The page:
On Mikrojazz, their cutting edge joint project for RareNoiseRecords, German saxophonist Philipp Gerschlauer and guitarist David Fiuczynski explore the world of music that falls between the cracks of the tempered scale. Joined by jazz drumming legend Jack DeJohnette, fretless electric bassist Matt Garrison and microtonal keyboardist Giorgi Mikadze, this daring crew creates dreamy, otherworldly soundscapes on tunes by Gerschlauer like aptly-titled “Hangover” and “LaMonte’s Gamelan Jam” along with a swinging microtonal tune “Mikro Steps” and other originals like Fiuczynski’s “MiCroY Tyner”, Zirkus Macabre and “Lullaby Nightmare”.
Fiuczynski, who heads up the Planet MicroJam Institute at the Berklee College of Music in Boston, previously released two microtonal recordings on RareNoise – 2012’s Planet MicroJam, which opened a Pandora’s Box on non-Western tuning, and 2016’s Flam! Blam! Pan-Asian MicroJam!, which was jointly dedicated to 20th century classical composer Olivier Messiaen and innovative hip-hop record producer JDilla. Gerschlauer, who was inspired by French composer Gérard Grisey and Paul Desmond had been independently exploring the world of microtonal music in Berlin and New York before developing a method of dividing an octave (12 notes in equal temperament) into 128 notes on the alto saxophone.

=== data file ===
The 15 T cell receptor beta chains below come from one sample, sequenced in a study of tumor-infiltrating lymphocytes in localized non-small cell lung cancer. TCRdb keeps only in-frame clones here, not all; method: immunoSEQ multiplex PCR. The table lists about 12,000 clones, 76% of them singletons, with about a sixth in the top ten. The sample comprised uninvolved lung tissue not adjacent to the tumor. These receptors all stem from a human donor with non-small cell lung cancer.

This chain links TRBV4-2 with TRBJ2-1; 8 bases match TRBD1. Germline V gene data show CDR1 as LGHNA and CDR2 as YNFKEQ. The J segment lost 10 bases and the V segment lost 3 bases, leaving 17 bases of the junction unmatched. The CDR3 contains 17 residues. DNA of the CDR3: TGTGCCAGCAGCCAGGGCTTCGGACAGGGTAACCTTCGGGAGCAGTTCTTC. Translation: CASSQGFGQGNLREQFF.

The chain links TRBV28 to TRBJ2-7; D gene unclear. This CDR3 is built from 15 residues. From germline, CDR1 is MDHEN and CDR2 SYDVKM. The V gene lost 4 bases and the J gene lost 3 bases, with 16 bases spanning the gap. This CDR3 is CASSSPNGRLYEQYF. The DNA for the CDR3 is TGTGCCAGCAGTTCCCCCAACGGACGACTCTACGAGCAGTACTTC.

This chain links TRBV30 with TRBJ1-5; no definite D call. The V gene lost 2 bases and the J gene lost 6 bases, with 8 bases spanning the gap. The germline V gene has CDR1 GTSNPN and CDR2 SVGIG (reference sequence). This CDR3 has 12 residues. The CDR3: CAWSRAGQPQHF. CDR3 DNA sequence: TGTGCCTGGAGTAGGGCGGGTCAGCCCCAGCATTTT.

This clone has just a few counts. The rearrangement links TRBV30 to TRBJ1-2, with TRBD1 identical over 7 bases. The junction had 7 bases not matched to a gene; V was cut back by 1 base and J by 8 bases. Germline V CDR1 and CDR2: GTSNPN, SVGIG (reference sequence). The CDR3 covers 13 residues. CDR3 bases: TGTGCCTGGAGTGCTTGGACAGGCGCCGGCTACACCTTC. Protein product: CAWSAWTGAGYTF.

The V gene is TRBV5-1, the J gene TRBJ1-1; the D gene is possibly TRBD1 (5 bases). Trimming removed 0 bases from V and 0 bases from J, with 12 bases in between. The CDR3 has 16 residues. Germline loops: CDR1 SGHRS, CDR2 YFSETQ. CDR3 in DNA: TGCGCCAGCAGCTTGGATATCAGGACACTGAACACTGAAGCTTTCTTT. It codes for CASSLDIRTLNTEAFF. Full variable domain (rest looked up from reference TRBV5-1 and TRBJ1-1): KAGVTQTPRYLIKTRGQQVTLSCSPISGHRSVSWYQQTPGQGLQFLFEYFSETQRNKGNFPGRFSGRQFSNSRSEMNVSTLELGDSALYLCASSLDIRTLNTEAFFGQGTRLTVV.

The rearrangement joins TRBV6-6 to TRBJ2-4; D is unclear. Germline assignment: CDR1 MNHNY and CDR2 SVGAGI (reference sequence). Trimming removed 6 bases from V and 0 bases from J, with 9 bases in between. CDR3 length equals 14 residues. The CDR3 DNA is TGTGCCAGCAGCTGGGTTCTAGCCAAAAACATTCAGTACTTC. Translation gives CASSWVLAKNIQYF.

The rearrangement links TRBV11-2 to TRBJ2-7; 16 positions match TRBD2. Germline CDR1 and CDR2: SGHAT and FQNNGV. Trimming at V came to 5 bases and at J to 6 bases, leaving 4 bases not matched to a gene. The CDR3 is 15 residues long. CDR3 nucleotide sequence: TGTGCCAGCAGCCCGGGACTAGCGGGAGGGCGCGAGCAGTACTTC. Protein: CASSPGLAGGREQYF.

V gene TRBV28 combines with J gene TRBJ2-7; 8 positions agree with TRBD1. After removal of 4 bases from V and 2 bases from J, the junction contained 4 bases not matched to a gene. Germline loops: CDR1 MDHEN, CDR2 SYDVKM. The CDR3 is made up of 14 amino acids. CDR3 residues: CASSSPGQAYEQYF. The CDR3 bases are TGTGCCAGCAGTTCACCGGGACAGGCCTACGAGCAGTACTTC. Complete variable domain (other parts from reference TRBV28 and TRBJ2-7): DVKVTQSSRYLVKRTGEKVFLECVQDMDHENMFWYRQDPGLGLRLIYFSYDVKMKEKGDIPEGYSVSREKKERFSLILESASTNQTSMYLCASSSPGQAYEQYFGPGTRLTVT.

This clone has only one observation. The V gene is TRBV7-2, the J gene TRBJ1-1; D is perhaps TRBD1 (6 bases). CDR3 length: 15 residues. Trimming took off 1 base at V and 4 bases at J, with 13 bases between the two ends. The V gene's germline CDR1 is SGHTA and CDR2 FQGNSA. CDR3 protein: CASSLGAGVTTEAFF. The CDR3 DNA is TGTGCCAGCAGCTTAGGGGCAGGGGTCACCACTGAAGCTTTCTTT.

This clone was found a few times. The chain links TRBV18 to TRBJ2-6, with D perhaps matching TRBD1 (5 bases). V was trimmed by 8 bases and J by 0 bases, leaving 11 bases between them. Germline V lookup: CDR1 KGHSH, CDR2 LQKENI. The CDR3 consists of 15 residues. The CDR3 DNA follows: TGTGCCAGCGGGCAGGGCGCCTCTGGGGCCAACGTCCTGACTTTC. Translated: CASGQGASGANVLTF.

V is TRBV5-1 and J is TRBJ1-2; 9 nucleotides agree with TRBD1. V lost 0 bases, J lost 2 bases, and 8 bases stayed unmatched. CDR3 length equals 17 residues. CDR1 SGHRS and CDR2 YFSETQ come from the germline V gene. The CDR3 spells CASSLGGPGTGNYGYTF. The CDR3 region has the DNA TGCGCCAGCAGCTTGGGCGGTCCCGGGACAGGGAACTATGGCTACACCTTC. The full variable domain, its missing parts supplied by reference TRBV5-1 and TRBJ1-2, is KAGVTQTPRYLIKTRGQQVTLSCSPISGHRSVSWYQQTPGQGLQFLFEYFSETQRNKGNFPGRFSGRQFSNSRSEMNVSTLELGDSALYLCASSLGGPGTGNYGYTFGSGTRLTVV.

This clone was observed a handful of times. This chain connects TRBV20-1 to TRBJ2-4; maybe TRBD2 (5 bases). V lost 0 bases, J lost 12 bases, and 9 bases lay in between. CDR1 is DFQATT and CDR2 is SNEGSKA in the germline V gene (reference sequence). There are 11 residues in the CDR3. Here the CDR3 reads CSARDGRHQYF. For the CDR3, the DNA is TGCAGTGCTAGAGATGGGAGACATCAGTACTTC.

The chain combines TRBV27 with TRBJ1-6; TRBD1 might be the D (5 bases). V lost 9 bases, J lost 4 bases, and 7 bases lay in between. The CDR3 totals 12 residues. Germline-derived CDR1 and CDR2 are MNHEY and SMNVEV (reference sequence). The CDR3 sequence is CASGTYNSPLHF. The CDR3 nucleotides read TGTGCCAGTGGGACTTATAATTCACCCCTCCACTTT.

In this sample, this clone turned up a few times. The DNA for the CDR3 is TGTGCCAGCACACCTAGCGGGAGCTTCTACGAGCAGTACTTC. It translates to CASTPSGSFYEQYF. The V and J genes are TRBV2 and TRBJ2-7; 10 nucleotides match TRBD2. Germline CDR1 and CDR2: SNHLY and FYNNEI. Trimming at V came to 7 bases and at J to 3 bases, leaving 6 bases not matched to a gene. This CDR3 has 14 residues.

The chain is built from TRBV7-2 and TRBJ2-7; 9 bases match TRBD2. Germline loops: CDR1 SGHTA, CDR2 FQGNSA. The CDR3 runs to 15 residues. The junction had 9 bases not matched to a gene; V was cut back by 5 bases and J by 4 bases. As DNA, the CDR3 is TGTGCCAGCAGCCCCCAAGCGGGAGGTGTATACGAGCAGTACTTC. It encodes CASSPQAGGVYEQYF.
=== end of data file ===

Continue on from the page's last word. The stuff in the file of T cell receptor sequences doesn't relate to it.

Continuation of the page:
“I started to use microtones on the saxophone about ten years ago,” Gerschlauer explained. “I wanted to extend the harmonic and melodic language which was used in jazz music so far. I began noticing that the regular piano and keyboards could not provide the full harmonic and melodic spectrum that was needed for my compositions. So five years ago, I decided to also develop my own microtonal keyboard which now fills this gap. The tunings and programming I am using are a complete novelty in a jazz context. When I found out about David and what he is doing, I naturally was very excited and it made sense that we would be meeting and playing at some point.”
This meeting of the minds was jump-started when Fiuczynski invited Gerschlauer to Berklee to present his music, talk about playing microtonal saxophone and playing with Berklee’s resident Planet MicroJam Ensemble. “David and I had already been in an intensive email correspondence on microtonal music, so I knew that he was combining jazz with microtones and that his music was really grooving,” said the saxophonist. “I couldn’t wait to meet him in person and felt honored by the invitation to hold a workshop…